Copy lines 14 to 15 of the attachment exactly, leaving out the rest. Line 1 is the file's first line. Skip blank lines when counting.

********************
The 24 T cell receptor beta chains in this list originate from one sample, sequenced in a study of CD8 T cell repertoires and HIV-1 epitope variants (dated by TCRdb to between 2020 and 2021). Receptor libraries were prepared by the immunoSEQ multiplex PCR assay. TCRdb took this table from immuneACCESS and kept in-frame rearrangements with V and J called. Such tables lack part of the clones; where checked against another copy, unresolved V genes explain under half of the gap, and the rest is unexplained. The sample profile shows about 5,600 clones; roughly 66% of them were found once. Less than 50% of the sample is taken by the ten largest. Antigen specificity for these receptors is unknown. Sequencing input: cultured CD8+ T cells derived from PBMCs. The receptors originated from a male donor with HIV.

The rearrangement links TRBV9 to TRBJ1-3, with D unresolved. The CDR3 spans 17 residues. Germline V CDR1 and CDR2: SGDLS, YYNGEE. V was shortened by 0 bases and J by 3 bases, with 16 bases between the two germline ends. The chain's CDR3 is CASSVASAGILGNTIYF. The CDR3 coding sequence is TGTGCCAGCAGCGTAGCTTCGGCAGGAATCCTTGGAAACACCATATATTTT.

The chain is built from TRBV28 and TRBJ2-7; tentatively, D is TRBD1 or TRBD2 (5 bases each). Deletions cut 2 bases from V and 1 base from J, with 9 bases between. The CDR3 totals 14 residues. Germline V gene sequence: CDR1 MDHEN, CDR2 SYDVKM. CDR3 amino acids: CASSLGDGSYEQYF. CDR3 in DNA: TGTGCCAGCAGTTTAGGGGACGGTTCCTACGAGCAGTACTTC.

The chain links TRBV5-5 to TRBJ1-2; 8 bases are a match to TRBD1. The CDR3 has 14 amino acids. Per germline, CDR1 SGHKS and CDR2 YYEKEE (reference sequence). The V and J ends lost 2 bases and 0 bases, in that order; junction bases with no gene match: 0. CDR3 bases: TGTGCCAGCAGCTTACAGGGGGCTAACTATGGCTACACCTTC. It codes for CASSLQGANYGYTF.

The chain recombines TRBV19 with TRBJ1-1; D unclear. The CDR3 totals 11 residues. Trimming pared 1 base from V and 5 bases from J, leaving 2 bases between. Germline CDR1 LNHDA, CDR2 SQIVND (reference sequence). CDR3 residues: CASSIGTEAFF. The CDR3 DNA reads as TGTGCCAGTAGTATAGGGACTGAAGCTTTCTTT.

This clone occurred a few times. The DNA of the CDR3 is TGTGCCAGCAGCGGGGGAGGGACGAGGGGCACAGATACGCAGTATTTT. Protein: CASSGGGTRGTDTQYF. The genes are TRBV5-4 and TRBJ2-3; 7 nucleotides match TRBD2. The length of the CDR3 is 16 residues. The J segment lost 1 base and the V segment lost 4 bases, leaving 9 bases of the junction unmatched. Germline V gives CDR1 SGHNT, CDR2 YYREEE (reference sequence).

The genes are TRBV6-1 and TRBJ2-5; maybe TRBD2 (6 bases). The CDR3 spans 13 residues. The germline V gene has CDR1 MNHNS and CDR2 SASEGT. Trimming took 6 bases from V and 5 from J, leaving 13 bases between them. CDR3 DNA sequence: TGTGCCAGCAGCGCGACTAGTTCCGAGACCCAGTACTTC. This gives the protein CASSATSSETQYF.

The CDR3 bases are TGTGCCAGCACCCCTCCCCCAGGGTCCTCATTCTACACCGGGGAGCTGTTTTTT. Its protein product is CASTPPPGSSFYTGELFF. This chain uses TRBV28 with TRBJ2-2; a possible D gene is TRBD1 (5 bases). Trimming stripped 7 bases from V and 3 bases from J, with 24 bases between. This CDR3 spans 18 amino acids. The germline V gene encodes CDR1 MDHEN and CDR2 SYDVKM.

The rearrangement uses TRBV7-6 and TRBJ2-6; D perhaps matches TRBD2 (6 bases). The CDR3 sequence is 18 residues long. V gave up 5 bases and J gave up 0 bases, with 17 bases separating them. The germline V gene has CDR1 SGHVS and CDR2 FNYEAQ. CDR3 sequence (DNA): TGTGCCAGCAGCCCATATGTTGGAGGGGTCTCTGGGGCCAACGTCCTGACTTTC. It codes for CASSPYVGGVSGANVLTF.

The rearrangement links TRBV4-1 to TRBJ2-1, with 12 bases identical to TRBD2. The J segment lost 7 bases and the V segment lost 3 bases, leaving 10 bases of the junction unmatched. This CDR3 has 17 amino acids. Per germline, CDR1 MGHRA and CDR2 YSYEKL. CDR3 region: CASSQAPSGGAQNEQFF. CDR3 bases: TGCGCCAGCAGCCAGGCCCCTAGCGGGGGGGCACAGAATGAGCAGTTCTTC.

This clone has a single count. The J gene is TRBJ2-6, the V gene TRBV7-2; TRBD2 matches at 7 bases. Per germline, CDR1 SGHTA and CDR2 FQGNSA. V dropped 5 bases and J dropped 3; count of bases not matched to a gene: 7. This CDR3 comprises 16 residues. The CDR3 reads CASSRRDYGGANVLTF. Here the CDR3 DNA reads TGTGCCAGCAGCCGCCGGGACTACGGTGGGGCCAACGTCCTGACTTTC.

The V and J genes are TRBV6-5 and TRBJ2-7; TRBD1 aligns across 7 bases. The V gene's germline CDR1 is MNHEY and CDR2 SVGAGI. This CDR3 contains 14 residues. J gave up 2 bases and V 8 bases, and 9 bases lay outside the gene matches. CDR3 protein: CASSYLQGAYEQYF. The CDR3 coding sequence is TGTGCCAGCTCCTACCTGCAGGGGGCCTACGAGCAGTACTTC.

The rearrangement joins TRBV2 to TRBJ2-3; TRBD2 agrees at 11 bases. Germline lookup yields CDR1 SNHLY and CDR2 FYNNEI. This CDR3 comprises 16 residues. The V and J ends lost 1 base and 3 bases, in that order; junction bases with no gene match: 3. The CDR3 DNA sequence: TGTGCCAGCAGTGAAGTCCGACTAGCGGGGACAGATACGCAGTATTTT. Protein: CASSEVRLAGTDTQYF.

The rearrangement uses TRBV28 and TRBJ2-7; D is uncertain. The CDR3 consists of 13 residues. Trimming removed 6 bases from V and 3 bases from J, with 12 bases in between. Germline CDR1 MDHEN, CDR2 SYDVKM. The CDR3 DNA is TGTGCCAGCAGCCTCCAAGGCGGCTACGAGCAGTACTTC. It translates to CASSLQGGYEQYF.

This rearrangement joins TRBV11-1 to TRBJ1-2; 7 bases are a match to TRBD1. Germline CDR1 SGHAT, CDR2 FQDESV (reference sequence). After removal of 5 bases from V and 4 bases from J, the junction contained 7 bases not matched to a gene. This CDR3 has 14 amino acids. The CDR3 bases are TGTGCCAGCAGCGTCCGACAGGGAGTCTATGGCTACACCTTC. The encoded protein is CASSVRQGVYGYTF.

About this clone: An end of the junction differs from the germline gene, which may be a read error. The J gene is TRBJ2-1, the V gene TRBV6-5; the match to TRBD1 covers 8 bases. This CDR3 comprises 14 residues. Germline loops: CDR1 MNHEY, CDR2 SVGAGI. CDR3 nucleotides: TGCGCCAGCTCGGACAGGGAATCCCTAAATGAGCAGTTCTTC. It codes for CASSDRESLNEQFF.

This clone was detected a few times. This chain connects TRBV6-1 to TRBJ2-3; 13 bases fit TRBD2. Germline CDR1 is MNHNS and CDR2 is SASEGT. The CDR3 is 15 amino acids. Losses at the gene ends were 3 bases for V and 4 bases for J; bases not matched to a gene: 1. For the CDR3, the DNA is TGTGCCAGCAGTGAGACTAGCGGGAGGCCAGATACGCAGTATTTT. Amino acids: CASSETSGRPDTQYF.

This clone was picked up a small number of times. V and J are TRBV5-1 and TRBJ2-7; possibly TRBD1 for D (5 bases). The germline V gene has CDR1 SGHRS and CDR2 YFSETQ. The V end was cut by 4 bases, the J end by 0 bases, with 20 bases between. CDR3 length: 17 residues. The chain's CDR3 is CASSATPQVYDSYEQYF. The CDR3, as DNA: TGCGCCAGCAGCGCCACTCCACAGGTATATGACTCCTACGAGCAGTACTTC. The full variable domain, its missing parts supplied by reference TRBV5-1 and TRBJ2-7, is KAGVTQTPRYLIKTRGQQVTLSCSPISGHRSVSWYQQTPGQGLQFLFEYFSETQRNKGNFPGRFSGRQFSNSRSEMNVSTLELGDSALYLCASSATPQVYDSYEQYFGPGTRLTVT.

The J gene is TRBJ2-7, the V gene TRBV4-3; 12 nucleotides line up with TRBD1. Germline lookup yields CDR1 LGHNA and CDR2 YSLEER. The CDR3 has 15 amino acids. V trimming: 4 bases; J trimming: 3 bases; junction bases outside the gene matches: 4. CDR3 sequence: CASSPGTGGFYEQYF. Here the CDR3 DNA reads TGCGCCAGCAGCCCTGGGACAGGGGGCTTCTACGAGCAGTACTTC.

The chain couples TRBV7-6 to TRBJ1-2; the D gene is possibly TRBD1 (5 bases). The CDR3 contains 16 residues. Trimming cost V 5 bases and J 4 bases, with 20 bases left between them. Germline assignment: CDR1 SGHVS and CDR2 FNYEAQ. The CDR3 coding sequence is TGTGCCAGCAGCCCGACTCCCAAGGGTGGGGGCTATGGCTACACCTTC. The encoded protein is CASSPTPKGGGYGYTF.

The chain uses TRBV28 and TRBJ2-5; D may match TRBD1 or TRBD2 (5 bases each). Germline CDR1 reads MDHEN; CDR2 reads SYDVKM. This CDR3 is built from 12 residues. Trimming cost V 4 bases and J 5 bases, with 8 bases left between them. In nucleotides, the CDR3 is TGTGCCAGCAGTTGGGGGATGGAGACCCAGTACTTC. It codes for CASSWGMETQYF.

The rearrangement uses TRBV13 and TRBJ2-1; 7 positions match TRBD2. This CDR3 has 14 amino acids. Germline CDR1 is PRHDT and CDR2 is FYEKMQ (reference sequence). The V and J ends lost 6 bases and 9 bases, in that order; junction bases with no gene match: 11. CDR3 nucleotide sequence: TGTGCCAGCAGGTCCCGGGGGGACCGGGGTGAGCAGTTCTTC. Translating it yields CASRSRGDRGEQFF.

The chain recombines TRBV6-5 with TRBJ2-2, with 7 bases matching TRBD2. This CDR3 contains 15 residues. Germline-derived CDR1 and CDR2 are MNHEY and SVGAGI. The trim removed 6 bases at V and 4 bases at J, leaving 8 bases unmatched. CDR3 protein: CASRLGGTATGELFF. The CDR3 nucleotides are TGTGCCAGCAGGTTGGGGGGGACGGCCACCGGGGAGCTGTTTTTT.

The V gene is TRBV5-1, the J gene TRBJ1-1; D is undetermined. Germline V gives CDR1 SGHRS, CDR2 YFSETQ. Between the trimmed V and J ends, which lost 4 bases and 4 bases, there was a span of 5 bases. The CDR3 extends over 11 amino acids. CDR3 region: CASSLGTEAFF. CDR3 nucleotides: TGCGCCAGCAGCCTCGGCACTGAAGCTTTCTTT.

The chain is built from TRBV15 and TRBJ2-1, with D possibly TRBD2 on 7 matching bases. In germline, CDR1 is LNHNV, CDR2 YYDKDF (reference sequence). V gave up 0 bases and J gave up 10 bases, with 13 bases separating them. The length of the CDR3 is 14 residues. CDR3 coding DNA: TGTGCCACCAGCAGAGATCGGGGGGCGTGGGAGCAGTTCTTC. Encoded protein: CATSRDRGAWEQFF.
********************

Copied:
The rearrangement uses TRBV28 and TRBJ2-7; D is uncertain. The CDR3 consists of 13 residues. Trimming removed 6 bases from V and 3 bases from J, with 12 bases in between. Germline CDR1 MDHEN, CDR2 SYDVKM. The CDR3 DNA is TGTGCCAGCAGCCTCCAAGGCGGCTACGAGCAGTACTTC. It translates to CASSLQGGYEQYF.

This rearrangement joins TRBV11-1 to TRBJ1-2; 7 bases are a match to TRBD1. Germline CDR1 SGHAT, CDR2 FQDESV (reference sequence). After removal of 5 bases from V and 4 bases from J, the junction contained 7 bases not matched to a gene. This CDR3 has 14 amino acids. The CDR3 bases are TGTGCCAGCAGCGTCCGACAGGGAGTCTATGGCTACACCTTC. The encoded protein is CASSVRQGVYGYTF.